Reviewer #3: The authors identified 4 novel MTOR mutations from 7 patients sufficing SKS, and tested in vitro the MTOR variant expression levels and substrate phosphorylation ratios of MTORC1 and MTORC2. These parts are interesting and really impressive. However, the correlation between accessible surface area of mutated resides and the quantitative phosphorylation function is questionable. Mutations make effects by affecting the expression levels of the variants or by finely adjusting the relative orientation of N-lobe and C-lobe of kinase domain. Especially, the mutations within the helical interface of FAT domain may stretch or shrink the FAT helical bundles and therefore affect the kinase domain architecture. As a matter of fact, accessible surface area of 3D protein structure is a community effect of all amino acid side chain. Frankly speaking, it is a statistical quality meaningful only for the whole protein or entire interface. Anyway, although the authors have differentiated the RSA with the multi-sample nonparametric test, the linkage seems a little bit weak. A few comments:

1. Page 37, legend for Fig. 1. (H) & (G) should be exchanged.

2. Page 37, legend for Fig. 2. 6BCX & 6BCU are cryo-EM structures, not crystal structures.

3. In the 3.0 A resolution cryo-EM map of 6BCX, the side chain assignment is only confident starting from L599 of N-HEAT domain. Therefore, any discussion about mutations before residue 599 of N-HEAT in Fig 4 is unbelievable.

4. Furthermore, the authors should not trust the coordinate model too much directly downloaded from Protein Data Bank, and should re-examine every important rotamer discussed in the cryo-EM map. For example, side chain of C1390 in Fig. 3A actually is in the same orientation as the mutated Y, if carefully inspected in the cryo-EM map.

Reviewer #4: This manuscript described novel clinical features of patients with SKS and found four pathogenic MTOR variants relevant with MTOR Complex 1/2 activation. The relative accessible surface area was significantly lower for SKS-associated variants

compared to benign variants. With some structural analysis, the author state that these MTOR variants may help in pathogenicity classification. Overall, this manuscript gives some findings for SKS disease, however there are some questions:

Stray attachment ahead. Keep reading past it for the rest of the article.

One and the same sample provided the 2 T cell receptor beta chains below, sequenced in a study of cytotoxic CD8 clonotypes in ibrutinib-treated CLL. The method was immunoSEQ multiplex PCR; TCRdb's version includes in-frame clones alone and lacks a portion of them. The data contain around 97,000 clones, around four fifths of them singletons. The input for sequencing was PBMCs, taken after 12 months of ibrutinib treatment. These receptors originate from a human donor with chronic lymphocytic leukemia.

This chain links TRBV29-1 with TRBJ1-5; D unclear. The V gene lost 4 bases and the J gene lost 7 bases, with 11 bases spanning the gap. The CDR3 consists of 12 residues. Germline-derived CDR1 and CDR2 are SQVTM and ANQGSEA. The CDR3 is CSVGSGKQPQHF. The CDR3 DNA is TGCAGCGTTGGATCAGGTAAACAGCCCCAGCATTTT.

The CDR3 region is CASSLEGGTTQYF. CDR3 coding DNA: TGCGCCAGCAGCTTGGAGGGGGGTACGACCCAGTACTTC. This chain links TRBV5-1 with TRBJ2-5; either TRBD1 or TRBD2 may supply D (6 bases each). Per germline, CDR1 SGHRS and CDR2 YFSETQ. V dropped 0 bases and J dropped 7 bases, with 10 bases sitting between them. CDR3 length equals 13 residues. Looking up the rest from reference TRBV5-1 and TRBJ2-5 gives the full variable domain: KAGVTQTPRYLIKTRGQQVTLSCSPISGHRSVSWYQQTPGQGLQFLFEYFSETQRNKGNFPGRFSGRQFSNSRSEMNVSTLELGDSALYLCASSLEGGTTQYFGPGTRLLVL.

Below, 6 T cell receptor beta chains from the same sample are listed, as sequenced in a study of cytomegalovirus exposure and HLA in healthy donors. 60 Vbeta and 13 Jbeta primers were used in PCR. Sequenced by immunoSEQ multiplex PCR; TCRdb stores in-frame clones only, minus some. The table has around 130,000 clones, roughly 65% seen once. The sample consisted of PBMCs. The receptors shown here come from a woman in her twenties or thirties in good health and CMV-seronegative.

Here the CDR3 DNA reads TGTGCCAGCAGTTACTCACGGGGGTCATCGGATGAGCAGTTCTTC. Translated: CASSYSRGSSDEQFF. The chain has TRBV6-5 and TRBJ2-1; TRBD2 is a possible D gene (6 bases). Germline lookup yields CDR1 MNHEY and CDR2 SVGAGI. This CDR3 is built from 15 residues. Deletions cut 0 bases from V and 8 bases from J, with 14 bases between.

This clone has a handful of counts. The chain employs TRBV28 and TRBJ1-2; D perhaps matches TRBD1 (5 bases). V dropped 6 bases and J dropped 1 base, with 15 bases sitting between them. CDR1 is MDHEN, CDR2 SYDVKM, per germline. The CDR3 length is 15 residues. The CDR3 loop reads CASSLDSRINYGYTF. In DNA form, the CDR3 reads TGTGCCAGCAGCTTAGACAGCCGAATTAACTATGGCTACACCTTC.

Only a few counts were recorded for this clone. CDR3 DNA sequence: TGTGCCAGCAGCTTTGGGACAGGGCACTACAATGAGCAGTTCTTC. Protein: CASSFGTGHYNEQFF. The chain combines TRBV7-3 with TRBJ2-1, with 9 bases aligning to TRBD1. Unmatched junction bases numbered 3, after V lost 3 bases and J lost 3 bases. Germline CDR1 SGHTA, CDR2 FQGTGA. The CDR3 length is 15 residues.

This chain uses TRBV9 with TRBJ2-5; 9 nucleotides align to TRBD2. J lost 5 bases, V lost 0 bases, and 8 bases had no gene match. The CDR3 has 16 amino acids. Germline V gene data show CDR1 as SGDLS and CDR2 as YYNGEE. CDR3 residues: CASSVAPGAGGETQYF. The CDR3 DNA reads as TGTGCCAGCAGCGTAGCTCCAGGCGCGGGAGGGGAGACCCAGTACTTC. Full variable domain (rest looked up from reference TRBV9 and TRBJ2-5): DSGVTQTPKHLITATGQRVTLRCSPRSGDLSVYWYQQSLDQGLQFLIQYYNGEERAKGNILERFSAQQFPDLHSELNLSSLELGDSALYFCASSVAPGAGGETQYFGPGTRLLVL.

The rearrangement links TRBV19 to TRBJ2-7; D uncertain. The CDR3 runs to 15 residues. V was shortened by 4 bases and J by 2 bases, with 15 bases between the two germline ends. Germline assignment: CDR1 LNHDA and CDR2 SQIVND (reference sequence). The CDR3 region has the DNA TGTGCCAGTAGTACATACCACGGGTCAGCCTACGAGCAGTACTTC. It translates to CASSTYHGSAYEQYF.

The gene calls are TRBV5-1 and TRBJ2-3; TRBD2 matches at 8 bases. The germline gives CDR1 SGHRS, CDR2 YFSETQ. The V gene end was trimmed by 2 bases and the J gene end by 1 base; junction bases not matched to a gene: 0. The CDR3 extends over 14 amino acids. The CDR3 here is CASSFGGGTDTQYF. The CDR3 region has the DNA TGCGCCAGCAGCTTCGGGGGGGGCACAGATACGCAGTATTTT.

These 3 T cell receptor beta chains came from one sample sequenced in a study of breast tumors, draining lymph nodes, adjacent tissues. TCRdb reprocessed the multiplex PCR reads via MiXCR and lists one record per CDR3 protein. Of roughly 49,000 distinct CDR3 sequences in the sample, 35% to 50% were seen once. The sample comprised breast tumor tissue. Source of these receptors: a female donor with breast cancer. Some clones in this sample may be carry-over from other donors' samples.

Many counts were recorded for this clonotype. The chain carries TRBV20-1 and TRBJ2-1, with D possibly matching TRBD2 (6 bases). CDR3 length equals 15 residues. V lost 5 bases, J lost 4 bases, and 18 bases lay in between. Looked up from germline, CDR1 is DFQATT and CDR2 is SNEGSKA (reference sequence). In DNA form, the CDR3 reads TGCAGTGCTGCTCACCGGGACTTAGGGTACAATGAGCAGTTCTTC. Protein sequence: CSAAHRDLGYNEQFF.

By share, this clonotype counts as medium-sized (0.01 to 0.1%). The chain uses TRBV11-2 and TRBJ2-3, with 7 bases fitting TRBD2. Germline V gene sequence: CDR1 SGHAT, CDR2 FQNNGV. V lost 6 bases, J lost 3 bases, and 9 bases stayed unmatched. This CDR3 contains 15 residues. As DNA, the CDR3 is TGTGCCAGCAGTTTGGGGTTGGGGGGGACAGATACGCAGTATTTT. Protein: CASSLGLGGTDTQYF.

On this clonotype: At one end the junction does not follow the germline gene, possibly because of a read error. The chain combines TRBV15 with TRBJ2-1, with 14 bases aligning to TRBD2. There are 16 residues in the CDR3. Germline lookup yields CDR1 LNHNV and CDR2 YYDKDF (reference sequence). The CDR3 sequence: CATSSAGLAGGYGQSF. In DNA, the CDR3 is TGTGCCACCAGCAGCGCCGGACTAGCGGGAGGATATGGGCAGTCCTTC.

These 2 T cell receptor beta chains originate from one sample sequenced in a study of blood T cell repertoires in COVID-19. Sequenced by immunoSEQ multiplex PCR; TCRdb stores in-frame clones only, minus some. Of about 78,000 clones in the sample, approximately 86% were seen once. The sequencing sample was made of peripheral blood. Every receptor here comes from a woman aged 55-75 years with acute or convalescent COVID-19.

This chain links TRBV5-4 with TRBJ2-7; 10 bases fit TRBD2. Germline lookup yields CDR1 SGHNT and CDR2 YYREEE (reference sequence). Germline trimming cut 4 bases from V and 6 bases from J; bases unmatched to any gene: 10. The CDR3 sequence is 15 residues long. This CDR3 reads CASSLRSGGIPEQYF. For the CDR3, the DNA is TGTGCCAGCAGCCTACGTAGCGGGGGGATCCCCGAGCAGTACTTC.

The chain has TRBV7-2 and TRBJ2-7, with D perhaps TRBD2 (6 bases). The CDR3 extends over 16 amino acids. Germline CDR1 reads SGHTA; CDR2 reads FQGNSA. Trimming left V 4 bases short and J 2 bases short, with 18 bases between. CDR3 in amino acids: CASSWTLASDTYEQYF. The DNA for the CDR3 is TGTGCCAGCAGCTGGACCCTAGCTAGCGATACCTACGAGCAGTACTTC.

1. Figure 1 quality is too low and the enzyme assay is not so good to get a clear result. The S6K and AKT should be the same level if you transfect the same amount for each MTOR variant. It is weird that p-S6K level is increased without transfecting mTOR? How many times was this experiment repeated? At least, the figure 1A/E aren’t so convinced of the result.

2. Figure 2 A/B is almost the same, the quality is too low to see the detailed amino acids. Figure 2 and 3 are analyzed based on the previous structure.

The quality of this manuscript, especially the figures, are not good. There was no obvious novelty of this manuscript. Thus, it is not recommended to be published on the PLOS Genetics journal.

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Have all data underlying the figures and results presented in the manuscript been provided?

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Reviewer #1: No: The data associated with the Figures has not been provided

Reviewer #2: Yes

Reviewer #3: Yes

Reviewer #4: Yes

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Reviewer #1: Yes: Victor Martinez-Glez

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20 May 2021


8 Jun 2021

Dear Dr Besterman,

We are pleased to inform you that your manuscript entitled "Functional and Structural Analyses of Novel Smith-Kingsmore Syndrome-Associated MTOR Variants Reveal Potential New Mechanisms and Predictors of Pathogenicity" has been editorially accepted for publication in PLOS Genetics. Congratulations!

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Large-scale datasets should be made available via a public repository as described in the PLOS Genetics data availability policy, and numerical data that underlies graphs or summary statistics should be provided in spreadsheet form as supporting information.

Reviewer #1: Yes

Reviewer #3: Yes

Reviewer #4: Yes

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25 Jun 2021

PGENETICS-D-21-00280R1

Functional and Structural Analyses of Novel Smith-Kingsmore Syndrome-Associated MTOR Variants Reveal Potential New Mechanisms and Predictors of Pathogenicity

Dear Dr Besterman,

We are pleased to inform you that your manuscript entitled "Functional and Structural Analyses of Novel Smith-Kingsmore Syndrome-Associated MTOR Variants Reveal Potential New Mechanisms and Predictors of Pathogenicity" has been formally accepted for publication in PLOS Genetics! Your manuscript is now with our production department and you will be notified of the publication date in due course.